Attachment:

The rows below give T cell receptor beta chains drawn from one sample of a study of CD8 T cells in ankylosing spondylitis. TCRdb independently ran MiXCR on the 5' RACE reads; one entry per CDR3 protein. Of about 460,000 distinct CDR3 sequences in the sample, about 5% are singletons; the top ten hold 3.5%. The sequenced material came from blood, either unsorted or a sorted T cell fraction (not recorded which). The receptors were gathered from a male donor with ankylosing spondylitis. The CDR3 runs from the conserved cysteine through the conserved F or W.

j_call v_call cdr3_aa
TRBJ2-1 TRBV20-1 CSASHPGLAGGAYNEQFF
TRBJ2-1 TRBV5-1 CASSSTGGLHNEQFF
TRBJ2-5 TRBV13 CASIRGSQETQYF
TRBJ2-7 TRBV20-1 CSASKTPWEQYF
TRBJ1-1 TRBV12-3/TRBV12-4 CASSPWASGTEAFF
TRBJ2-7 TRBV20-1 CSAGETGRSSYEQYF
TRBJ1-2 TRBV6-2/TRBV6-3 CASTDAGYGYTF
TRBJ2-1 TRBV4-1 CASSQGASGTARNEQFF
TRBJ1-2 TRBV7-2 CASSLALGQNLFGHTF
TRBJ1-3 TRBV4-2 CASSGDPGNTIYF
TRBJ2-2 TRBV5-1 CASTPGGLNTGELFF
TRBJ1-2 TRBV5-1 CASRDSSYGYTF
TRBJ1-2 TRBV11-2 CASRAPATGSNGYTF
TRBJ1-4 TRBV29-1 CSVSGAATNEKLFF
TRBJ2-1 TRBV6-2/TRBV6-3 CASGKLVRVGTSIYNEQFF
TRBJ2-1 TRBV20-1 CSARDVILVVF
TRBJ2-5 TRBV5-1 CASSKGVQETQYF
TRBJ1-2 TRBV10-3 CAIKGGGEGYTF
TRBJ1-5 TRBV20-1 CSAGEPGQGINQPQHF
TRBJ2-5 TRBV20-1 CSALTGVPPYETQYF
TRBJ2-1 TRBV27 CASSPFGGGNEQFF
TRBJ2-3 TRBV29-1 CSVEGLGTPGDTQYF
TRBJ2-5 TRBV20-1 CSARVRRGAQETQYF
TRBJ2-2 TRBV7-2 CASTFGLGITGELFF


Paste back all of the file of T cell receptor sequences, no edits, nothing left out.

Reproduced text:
The rows below give T cell receptor beta chains drawn from one sample of a study of CD8 T cells in ankylosing spondylitis. TCRdb independently ran MiXCR on the 5' RACE reads; one entry per CDR3 protein. Of about 460,000 distinct CDR3 sequences in the sample, about 5% are singletons; the top ten hold 3.5%. The sequenced material came from blood, either unsorted or a sorted T cell fraction (not recorded which). The receptors were gathered from a male donor with ankylosing spondylitis. The CDR3 runs from the conserved cysteine through the conserved F or W.

j_call v_call cdr3_aa
TRBJ2-1 TRBV20-1 CSASHPGLAGGAYNEQFF
TRBJ2-1 TRBV5-1 CASSSTGGLHNEQFF
TRBJ2-5 TRBV13 CASIRGSQETQYF
TRBJ2-7 TRBV20-1 CSASKTPWEQYF
TRBJ1-1 TRBV12-3/TRBV12-4 CASSPWASGTEAFF
TRBJ2-7 TRBV20-1 CSAGETGRSSYEQYF
TRBJ1-2 TRBV6-2/TRBV6-3 CASTDAGYGYTF
TRBJ2-1 TRBV4-1 CASSQGASGTARNEQFF
TRBJ1-2 TRBV7-2 CASSLALGQNLFGHTF
TRBJ1-3 TRBV4-2 CASSGDPGNTIYF
TRBJ2-2 TRBV5-1 CASTPGGLNTGELFF
TRBJ1-2 TRBV5-1 CASRDSSYGYTF
TRBJ1-2 TRBV11-2 CASRAPATGSNGYTF
TRBJ1-4 TRBV29-1 CSVSGAATNEKLFF
TRBJ2-1 TRBV6-2/TRBV6-3 CASGKLVRVGTSIYNEQFF
TRBJ2-1 TRBV20-1 CSARDVILVVF
TRBJ2-5 TRBV5-1 CASSKGVQETQYF
TRBJ1-2 TRBV10-3 CAIKGGGEGYTF
TRBJ1-5 TRBV20-1 CSAGEPGQGINQPQHF
TRBJ2-5 TRBV20-1 CSALTGVPPYETQYF
TRBJ2-1 TRBV27 CASSPFGGGNEQFF
TRBJ2-3 TRBV29-1 CSVEGLGTPGDTQYF
TRBJ2-5 TRBV20-1 CSARVRRGAQETQYF
TRBJ2-2 TRBV7-2 CASTFGLGITGELFF